Somewhere in her head or her heart was the lazy, nebulous hope that things would change and she and Herbie settle suddenly into soothing married life.

Paul’s Case (Willa Cather)

It was at the theater and at Carnegie Hall that Paul really lived; the rest was but a sleep and a forgetting.

Seeds (Sherwood Anderson)

There is a note that comes into the human voice by which you may know real weariness. It comes when one has been trying with all his heart and soul to think his way along some difficult road of thought.

‘We all want to be loved and the world has no plan for creating our lovers.’

‘I have seen under the shell of life and I am afraid.’

Bliss (Katherine Mansfield)

Although Bertha Young was thirty she still had moments like this when she wanted to run instead of walk, to take dancing steps on and off the pavement, to bowl a hoop, to throw something up in the air and catch it again, or to stand still and laugh at—nothing—at nothing, simply.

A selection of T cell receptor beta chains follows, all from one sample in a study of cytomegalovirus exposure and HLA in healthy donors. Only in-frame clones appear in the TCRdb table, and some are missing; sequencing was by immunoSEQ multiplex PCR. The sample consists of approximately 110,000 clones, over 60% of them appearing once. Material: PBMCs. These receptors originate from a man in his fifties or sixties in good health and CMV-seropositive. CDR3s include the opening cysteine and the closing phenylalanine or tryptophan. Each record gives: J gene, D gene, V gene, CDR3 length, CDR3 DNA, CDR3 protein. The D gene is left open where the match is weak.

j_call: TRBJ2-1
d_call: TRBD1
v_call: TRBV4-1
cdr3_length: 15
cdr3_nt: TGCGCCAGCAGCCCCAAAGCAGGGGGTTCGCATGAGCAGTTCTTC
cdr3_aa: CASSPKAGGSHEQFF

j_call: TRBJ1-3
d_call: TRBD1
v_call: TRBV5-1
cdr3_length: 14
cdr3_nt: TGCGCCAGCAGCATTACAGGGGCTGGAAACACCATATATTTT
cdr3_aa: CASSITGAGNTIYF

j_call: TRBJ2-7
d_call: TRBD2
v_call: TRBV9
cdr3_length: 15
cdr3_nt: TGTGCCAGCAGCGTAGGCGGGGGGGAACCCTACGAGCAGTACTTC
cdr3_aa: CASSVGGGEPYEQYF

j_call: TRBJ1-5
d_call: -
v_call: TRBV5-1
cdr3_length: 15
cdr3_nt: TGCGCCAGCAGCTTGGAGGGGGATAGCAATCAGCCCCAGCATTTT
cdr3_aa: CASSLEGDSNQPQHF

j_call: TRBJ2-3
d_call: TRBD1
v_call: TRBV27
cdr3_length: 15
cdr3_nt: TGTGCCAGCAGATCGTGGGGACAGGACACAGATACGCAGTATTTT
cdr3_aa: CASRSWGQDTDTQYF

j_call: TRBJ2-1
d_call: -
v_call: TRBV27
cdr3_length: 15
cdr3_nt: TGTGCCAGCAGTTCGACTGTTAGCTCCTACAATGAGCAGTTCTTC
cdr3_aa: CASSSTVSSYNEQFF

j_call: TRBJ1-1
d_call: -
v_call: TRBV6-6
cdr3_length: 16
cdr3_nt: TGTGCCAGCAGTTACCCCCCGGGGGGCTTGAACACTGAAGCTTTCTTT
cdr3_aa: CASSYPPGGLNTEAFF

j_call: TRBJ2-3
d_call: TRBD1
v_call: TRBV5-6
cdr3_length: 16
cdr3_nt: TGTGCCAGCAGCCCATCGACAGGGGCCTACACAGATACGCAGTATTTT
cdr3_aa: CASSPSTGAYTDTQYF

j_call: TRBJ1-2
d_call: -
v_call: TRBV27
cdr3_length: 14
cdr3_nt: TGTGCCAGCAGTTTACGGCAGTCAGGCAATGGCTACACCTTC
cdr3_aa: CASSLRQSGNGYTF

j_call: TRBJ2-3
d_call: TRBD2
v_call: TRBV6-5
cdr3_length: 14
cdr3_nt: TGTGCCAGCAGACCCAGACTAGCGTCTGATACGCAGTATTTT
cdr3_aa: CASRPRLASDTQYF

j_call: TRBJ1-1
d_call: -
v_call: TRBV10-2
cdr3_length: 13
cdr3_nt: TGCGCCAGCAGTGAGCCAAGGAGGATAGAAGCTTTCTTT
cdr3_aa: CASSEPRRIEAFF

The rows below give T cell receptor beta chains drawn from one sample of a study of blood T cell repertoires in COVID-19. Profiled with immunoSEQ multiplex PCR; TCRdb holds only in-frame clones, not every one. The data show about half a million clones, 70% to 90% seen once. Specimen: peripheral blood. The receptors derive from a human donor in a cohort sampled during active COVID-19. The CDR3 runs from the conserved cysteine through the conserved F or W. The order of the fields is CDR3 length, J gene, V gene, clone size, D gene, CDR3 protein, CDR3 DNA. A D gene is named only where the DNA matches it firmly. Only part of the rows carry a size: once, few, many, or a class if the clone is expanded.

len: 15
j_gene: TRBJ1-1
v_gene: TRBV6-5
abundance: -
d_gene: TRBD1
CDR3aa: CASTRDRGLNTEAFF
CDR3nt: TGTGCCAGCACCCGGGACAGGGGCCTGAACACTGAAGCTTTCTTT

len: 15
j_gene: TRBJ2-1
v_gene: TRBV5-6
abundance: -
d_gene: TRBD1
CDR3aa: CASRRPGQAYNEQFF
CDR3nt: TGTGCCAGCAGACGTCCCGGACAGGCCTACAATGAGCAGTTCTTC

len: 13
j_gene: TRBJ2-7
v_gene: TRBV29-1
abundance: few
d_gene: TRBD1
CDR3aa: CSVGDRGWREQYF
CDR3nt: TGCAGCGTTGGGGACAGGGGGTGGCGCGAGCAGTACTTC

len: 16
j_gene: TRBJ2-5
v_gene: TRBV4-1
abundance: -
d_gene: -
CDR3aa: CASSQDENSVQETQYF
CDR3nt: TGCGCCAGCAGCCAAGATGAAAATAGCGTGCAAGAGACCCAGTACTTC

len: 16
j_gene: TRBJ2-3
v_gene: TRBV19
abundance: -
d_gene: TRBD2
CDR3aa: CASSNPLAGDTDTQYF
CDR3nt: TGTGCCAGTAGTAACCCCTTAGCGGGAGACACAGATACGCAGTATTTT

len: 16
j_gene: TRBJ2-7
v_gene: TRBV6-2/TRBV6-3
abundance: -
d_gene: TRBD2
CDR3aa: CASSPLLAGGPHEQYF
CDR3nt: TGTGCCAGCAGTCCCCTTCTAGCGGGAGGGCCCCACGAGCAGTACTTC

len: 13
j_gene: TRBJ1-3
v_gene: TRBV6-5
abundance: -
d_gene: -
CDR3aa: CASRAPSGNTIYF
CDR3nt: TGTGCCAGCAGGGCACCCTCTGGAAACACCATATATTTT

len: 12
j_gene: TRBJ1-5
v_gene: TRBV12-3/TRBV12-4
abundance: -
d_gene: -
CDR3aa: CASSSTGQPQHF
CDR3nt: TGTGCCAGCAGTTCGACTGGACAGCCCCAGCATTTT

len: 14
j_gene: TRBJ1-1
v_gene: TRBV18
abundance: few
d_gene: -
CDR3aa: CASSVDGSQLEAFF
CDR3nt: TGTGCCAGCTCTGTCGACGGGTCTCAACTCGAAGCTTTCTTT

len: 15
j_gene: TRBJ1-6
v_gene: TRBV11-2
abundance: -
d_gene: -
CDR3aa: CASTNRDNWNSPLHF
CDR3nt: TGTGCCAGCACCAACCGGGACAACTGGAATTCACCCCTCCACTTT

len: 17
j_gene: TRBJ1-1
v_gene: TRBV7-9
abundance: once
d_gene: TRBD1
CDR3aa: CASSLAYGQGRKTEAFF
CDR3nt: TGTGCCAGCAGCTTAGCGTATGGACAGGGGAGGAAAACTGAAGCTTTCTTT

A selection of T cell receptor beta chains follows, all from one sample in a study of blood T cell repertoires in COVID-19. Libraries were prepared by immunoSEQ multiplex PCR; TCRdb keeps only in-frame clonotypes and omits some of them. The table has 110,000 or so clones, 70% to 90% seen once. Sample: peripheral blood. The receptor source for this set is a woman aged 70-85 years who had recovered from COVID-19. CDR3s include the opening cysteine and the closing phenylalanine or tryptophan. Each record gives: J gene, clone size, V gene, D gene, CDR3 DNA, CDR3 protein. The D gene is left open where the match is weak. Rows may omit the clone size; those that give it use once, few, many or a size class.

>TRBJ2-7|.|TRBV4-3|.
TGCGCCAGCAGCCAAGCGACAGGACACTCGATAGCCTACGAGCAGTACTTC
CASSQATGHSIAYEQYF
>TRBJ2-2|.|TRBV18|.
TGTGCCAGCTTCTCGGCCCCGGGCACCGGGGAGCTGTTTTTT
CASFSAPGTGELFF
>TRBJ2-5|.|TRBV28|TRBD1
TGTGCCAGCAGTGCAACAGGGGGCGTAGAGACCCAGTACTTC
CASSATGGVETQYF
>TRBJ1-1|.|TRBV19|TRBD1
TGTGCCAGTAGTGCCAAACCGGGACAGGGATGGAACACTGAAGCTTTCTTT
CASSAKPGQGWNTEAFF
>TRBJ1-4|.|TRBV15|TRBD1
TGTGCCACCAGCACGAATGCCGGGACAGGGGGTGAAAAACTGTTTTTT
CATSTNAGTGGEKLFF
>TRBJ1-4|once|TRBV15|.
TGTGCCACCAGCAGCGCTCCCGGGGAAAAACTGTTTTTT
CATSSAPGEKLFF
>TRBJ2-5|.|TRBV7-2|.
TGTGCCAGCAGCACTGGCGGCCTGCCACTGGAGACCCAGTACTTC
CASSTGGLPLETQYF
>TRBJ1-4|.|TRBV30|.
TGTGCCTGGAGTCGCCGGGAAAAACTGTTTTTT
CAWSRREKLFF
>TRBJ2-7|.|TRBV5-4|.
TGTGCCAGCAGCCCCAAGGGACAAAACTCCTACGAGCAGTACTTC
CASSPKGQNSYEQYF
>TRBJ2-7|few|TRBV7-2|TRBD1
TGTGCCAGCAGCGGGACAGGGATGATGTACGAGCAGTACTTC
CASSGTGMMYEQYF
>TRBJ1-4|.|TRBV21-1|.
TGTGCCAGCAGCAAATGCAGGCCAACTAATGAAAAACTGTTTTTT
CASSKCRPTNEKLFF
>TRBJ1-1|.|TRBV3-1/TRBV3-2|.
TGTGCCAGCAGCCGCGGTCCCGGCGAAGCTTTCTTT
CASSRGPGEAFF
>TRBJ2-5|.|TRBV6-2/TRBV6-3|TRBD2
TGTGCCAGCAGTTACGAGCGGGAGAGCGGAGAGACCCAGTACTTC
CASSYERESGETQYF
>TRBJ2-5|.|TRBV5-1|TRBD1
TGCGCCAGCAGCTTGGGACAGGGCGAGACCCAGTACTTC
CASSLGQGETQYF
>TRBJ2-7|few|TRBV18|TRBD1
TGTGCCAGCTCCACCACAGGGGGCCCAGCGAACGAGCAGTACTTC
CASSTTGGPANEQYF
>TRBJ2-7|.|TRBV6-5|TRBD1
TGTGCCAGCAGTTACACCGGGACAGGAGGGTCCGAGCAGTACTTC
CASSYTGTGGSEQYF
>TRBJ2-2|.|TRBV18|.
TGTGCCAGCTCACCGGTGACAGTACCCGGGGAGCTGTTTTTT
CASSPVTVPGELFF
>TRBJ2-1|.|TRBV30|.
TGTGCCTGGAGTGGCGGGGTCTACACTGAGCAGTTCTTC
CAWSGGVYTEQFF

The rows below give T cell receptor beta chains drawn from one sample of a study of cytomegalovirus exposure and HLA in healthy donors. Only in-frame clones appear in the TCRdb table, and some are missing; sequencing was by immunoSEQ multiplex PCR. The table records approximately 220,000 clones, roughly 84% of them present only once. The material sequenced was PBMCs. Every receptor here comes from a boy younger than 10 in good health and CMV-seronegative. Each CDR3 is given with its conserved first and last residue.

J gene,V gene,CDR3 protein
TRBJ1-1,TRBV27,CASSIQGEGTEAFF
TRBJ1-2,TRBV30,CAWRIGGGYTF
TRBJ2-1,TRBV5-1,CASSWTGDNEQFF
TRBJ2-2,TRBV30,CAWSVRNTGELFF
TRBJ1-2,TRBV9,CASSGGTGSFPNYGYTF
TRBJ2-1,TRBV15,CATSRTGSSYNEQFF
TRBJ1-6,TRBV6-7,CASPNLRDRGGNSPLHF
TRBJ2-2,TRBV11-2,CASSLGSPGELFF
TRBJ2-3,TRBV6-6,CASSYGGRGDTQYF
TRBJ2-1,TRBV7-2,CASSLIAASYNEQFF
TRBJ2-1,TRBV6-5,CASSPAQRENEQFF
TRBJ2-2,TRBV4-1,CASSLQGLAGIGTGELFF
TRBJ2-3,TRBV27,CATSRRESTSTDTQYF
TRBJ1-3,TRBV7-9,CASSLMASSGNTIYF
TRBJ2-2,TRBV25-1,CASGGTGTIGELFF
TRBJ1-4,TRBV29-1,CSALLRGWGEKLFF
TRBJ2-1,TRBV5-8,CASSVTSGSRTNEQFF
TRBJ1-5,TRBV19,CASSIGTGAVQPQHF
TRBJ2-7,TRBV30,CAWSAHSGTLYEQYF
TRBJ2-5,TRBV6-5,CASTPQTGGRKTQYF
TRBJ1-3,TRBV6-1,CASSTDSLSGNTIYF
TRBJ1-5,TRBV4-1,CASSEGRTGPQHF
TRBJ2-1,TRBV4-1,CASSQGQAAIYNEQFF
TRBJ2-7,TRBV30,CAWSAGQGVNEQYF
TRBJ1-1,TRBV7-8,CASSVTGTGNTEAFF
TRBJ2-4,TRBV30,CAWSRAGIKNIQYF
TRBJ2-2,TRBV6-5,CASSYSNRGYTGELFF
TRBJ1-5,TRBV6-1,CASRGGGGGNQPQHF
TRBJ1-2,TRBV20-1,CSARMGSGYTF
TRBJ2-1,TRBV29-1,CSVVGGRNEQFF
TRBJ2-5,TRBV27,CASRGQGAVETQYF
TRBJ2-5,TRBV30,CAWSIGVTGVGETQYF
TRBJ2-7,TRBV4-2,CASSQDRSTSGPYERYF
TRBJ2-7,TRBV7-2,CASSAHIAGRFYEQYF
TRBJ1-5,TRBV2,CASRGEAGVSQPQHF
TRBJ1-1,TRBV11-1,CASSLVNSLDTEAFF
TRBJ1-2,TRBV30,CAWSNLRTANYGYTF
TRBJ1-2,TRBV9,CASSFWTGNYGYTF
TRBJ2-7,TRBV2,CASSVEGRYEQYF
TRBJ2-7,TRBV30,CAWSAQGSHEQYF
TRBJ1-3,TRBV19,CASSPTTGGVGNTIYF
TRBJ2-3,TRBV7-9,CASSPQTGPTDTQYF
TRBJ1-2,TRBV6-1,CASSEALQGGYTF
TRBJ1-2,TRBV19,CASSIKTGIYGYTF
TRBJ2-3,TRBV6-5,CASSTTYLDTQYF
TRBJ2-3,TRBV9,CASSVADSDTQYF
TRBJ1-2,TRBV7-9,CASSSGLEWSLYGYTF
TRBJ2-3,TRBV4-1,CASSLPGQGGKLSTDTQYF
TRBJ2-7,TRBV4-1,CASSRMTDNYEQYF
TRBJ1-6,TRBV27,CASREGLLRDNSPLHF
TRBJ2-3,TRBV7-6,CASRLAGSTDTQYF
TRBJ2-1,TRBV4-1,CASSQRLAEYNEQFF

Disorder and Early Sorrow (Thomas Mann)

Bert is blond and seventeen. He intends to get done with school somehow, anyhow, and fling himself into the arms of life.

Rain (W. Somerset Maugham)

But the most striking thing about him was the feeling he gave you of suppressed fire. It was impressive and vaguely troubling. He was not a man with whom any intimacy was possible.

A Municipal Report (O. Henry)

I must tell you how I came to be in Nashville, and I assure you the digression brings as much tedium to me as it does to you.

She was exquisite, she was a valuable discovery. Nearly everybody nowadays knows too much—oh, so much too much—of real life.

‘Isn’t it in the still, quiet places that things do happen?’